15 Things To Be Thankful For in Comics

It's that time of year again. Let's count our blessings for this year in comics.  {Photo: Noel Y.C.}

Iann Robinsonby Iann Robinson

Spider-Man Balloon (Photo: Noel Y.C.)

So what do you have to be thankful for? As we sit down to stuff our faces and pay homage to that which makes life livable, my thoughts turn to comic books. It’s been a big year in the world of sequential art. Avengers fighting X-Men, the Joker returning, Superman turning to absolute crap – there are a lot of ins and outs, lots of strings to keep straight in the Duder’s head. Being the helpful soul that I am, I have gone over the year 2012 in comic books and come up with the fifteen things we should be thankful for.


15. The Book Report Podcast


Yeah it’s shameless self-promotion, but it’s true. Every week, rain or shine (which is funny because we do it indoors), myself and my intrepid editor Andy Hunsaker bring you the very best in comic book reviews, news and all the tidbits that swirl around the ever encompassing black hole of the comic book world. We love what we do, we love comic books and we love yapping for the fans of the show. Now, being aware of how shameless this is, you’ll notice I made it number 15.


14. Transformers: More Than Meets The Eye

Transformers: More Than Meets The Eye


Really? We should be thankful for a Transformers comic book? Isn’t it just another money shill to tie into the crap fest that is the Transformers movie? Nope. Not at all. Writer James Roberts has taken the original idea of the robots in disguise and expanded it into something incredibly special. In-depth storylines, a growing backstory and, as always with Roberts, top notch writing have coalesced to create a completely new direction for the Transformers. If you have never read a Transformers comic or even if you hate the entire idea, take a shot at these books and see if you don’t walk away a fan.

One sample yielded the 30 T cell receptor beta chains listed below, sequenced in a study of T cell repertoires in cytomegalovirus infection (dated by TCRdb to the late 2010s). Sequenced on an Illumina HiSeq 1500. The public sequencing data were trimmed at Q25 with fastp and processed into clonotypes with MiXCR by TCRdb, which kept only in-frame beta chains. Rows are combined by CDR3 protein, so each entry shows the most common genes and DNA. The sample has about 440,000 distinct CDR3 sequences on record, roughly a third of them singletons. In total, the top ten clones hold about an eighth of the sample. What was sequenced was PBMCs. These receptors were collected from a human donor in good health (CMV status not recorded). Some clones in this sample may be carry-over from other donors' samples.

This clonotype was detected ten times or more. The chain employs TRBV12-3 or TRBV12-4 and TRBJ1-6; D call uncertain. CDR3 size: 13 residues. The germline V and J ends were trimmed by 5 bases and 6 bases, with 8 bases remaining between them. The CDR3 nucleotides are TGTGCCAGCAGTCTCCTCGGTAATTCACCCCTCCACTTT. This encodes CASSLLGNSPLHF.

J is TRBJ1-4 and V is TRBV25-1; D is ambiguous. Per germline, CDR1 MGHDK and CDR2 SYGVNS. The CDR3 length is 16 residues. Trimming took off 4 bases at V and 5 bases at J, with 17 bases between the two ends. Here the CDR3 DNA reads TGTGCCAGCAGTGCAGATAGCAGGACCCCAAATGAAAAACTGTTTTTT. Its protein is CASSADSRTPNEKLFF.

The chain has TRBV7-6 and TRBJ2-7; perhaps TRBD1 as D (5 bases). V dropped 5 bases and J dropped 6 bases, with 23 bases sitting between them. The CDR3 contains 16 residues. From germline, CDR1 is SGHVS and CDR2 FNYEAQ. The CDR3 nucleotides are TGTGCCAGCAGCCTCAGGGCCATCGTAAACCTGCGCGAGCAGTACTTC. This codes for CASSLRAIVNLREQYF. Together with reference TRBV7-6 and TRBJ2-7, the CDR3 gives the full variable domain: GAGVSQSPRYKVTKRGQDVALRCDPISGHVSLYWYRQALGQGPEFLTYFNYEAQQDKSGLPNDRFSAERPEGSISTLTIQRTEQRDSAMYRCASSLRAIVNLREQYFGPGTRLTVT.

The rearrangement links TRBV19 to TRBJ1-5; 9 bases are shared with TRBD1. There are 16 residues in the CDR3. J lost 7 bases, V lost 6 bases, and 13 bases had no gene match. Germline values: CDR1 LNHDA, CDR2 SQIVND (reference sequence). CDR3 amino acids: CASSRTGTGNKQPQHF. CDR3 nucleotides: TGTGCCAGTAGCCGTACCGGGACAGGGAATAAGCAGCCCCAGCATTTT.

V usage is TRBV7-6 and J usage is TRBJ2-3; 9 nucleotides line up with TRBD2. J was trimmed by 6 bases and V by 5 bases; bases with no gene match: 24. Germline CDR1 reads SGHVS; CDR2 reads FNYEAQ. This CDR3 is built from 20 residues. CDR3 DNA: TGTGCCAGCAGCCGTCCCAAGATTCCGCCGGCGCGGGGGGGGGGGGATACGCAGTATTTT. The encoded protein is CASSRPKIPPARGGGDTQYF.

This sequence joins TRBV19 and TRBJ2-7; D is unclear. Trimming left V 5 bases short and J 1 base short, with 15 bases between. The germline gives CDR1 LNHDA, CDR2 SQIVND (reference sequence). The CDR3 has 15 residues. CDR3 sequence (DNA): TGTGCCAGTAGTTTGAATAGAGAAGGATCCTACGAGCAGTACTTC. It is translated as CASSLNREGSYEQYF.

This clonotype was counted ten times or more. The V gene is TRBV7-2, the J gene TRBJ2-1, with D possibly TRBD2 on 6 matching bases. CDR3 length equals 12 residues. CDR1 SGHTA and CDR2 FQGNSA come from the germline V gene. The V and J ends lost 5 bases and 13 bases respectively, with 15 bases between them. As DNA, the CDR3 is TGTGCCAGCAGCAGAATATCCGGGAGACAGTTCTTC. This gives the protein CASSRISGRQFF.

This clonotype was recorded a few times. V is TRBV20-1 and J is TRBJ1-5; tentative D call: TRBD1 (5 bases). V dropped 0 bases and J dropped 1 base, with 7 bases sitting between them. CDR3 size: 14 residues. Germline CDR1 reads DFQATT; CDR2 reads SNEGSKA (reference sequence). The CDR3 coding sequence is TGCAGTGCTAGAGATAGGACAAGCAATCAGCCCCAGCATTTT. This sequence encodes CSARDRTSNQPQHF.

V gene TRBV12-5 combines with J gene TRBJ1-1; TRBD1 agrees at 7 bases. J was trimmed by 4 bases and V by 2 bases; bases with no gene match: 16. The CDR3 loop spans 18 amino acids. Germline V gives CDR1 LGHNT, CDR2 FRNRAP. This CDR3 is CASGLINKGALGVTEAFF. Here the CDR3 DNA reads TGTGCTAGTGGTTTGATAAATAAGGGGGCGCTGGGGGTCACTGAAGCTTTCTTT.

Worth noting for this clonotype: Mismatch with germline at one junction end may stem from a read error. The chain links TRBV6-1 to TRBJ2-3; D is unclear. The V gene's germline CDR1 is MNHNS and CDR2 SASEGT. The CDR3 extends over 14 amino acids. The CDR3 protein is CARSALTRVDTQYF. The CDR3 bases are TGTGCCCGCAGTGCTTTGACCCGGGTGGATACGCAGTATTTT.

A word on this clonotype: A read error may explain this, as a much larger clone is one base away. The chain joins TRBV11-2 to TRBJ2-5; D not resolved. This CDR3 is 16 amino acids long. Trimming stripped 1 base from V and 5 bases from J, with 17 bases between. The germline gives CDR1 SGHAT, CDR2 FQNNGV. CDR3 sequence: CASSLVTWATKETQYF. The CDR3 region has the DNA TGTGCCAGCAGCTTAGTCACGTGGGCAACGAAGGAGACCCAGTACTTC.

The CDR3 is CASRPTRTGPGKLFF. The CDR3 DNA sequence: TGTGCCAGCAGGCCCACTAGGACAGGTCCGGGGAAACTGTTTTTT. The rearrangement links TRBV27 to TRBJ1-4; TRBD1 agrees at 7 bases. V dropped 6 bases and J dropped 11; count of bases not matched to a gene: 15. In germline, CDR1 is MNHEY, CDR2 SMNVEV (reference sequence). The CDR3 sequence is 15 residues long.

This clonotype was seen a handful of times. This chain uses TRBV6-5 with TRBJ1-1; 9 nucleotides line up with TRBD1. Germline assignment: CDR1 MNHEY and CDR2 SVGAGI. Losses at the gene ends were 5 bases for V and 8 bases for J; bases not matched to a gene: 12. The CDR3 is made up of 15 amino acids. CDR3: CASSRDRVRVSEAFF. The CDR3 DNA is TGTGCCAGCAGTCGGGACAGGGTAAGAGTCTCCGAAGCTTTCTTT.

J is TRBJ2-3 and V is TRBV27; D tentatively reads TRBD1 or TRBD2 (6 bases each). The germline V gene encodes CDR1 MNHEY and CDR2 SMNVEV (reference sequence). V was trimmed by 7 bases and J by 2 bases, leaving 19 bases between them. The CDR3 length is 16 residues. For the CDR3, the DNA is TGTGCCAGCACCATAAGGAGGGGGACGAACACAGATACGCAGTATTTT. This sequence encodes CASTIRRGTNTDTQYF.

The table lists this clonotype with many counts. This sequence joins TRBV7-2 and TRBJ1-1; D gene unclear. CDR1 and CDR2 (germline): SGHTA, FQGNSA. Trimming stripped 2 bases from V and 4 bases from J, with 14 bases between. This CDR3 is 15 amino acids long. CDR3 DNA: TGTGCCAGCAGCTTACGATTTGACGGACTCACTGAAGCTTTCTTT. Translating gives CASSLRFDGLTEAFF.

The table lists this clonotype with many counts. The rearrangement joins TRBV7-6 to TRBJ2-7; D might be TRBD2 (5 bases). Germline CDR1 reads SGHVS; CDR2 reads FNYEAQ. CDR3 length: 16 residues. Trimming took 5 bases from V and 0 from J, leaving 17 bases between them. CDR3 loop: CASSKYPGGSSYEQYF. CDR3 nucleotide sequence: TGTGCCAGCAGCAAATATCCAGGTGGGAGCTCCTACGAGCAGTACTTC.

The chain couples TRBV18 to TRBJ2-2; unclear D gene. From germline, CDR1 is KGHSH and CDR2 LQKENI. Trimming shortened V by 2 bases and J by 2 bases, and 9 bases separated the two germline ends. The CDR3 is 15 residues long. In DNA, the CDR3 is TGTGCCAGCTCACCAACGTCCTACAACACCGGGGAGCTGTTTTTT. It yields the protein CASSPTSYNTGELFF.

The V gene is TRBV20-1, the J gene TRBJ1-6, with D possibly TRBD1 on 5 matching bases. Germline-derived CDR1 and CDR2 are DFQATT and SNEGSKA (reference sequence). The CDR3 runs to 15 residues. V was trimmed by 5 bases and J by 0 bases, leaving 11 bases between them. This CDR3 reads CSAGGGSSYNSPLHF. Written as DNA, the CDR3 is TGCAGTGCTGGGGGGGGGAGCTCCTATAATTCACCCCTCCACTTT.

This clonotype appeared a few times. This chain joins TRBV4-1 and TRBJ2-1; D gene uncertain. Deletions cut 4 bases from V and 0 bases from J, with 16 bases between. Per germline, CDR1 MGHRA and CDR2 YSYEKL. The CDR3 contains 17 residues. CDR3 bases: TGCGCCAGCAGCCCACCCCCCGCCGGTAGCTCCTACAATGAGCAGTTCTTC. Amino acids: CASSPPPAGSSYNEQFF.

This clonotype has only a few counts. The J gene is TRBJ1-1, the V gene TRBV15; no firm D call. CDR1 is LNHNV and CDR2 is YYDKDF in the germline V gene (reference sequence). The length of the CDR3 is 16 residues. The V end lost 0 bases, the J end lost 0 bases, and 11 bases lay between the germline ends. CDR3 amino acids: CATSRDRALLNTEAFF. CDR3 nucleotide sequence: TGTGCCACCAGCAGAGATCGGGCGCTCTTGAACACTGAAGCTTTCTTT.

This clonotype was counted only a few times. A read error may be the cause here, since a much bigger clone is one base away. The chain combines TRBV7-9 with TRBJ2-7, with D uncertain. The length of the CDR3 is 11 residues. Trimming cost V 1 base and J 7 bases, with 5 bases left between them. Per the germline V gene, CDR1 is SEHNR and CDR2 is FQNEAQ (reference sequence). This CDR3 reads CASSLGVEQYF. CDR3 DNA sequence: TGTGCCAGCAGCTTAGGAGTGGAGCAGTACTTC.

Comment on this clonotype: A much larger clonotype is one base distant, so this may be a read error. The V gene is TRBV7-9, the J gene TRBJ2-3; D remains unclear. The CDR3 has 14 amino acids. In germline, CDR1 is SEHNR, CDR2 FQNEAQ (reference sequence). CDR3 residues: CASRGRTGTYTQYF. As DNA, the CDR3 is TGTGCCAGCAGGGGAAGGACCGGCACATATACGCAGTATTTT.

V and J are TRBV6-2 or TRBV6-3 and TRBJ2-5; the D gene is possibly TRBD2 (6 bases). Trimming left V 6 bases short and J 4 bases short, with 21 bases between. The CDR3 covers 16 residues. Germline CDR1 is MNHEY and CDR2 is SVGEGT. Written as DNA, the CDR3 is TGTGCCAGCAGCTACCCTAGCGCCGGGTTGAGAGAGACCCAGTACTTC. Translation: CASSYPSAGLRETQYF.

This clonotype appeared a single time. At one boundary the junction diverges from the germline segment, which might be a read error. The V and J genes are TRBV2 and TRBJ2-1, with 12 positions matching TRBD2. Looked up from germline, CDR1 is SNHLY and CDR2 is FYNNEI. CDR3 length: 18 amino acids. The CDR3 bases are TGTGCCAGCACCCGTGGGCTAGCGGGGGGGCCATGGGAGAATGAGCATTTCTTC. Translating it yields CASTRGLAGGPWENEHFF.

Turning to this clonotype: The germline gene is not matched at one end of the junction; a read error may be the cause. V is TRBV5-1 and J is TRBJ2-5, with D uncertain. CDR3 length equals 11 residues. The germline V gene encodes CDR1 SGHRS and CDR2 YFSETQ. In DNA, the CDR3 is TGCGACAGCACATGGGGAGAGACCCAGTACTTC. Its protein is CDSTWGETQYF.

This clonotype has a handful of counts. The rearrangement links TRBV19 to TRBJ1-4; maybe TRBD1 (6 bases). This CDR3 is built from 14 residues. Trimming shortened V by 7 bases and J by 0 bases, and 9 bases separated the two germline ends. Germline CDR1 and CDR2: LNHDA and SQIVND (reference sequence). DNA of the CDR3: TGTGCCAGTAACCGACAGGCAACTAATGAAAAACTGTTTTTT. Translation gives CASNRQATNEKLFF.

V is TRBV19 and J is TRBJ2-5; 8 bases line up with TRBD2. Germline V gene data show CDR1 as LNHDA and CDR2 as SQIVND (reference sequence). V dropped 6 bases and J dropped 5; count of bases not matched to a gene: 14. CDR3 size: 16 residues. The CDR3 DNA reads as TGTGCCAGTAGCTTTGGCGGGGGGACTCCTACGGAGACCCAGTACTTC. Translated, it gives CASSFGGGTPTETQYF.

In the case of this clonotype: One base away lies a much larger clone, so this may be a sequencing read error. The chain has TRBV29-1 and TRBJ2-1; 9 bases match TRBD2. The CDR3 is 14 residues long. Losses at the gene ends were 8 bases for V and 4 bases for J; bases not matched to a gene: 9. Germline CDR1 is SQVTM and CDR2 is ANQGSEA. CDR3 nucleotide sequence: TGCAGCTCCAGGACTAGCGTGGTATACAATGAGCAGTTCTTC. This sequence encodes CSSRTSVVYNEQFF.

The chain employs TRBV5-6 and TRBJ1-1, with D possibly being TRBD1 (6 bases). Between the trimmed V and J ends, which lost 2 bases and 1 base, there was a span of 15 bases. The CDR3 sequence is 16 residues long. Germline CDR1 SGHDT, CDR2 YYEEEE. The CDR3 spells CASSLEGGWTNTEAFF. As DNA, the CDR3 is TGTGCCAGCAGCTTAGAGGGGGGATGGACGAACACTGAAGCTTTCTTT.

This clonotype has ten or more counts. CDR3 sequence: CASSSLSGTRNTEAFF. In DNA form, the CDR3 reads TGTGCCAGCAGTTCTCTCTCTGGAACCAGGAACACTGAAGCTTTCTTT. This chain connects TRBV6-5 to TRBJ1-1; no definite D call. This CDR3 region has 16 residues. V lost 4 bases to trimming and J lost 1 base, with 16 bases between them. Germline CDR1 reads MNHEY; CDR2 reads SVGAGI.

13. Teenage Mutant Ninja Turtles

Teenage Mutant Ninja Turtles


Long ago, in a comic book world far, far, away The Teenage Mutant Ninja Turtles was a black and white title with a serious edge and a taste for violence. Then came the cartoons, the toys and the stupid movies. Most thought that we’d never see a dawn from the darkness of the kiddie turtles. Cue up original creator Kevin Eastman, co-writer Tom Waltz and their new approach to the Turtles. The two have taken the best aspects of the friendlier turtles, e.g. the separation of characters, the colorful dialogue, combined it with the darker original material and struck comic book gold. A great series made the Turtles awesome again and turned Shredder into a credible threat.